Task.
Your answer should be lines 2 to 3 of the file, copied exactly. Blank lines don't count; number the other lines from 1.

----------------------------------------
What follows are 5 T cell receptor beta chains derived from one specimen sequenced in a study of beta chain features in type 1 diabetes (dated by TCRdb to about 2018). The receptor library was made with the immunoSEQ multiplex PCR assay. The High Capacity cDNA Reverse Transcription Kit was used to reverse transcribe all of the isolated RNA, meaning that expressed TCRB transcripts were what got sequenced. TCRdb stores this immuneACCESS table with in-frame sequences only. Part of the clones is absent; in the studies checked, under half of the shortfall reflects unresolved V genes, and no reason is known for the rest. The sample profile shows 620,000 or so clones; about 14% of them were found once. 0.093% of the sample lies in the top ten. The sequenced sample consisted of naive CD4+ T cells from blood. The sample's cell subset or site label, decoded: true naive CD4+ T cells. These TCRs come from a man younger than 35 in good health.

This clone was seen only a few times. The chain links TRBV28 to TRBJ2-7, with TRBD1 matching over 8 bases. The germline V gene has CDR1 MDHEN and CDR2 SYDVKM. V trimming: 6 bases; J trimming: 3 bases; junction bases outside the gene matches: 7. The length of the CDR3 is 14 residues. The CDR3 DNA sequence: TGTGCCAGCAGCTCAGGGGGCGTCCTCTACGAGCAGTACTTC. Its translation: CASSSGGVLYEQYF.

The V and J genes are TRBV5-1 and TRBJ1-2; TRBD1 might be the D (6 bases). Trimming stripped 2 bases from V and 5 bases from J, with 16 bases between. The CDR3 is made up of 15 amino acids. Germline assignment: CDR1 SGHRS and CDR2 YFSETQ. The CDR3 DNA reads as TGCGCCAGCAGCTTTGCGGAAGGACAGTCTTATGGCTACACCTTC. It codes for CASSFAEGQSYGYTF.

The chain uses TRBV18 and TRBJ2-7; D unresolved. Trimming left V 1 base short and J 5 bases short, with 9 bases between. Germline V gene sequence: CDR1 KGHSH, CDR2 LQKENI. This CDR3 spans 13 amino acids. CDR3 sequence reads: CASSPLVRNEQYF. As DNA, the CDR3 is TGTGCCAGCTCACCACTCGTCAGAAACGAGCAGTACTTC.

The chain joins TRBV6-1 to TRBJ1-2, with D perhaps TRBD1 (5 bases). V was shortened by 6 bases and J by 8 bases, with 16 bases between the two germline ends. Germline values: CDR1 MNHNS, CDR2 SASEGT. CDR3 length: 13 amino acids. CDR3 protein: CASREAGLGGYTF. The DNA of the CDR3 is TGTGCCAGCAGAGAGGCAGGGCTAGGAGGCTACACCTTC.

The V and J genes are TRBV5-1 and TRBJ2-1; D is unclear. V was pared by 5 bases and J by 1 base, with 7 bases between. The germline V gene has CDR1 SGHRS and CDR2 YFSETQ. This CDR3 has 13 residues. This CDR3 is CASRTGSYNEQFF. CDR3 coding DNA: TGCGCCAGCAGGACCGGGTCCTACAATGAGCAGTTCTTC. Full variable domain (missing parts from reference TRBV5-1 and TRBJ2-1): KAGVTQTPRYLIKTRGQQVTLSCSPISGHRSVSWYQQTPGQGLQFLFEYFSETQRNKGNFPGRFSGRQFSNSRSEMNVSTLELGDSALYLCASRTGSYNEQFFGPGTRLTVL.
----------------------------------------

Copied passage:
This clone was seen only a few times. The chain links TRBV28 to TRBJ2-7, with TRBD1 matching over 8 bases. The germline V gene has CDR1 MDHEN and CDR2 SYDVKM. V trimming: 6 bases; J trimming: 3 bases; junction bases outside the gene matches: 7. The length of the CDR3 is 14 residues. The CDR3 DNA sequence: TGTGCCAGCAGCTCAGGGGGCGTCCTCTACGAGCAGTACTTC. Its translation: CASSSGGVLYEQYF.

The V and J genes are TRBV5-1 and TRBJ1-2; TRBD1 might be the D (6 bases). Trimming stripped 2 bases from V and 5 bases from J, with 16 bases between. The CDR3 is made up of 15 amino acids. Germline assignment: CDR1 SGHRS and CDR2 YFSETQ. The CDR3 DNA reads as TGCGCCAGCAGCTTTGCGGAAGGACAGTCTTATGGCTACACCTTC. It codes for CASSFAEGQSYGYTF.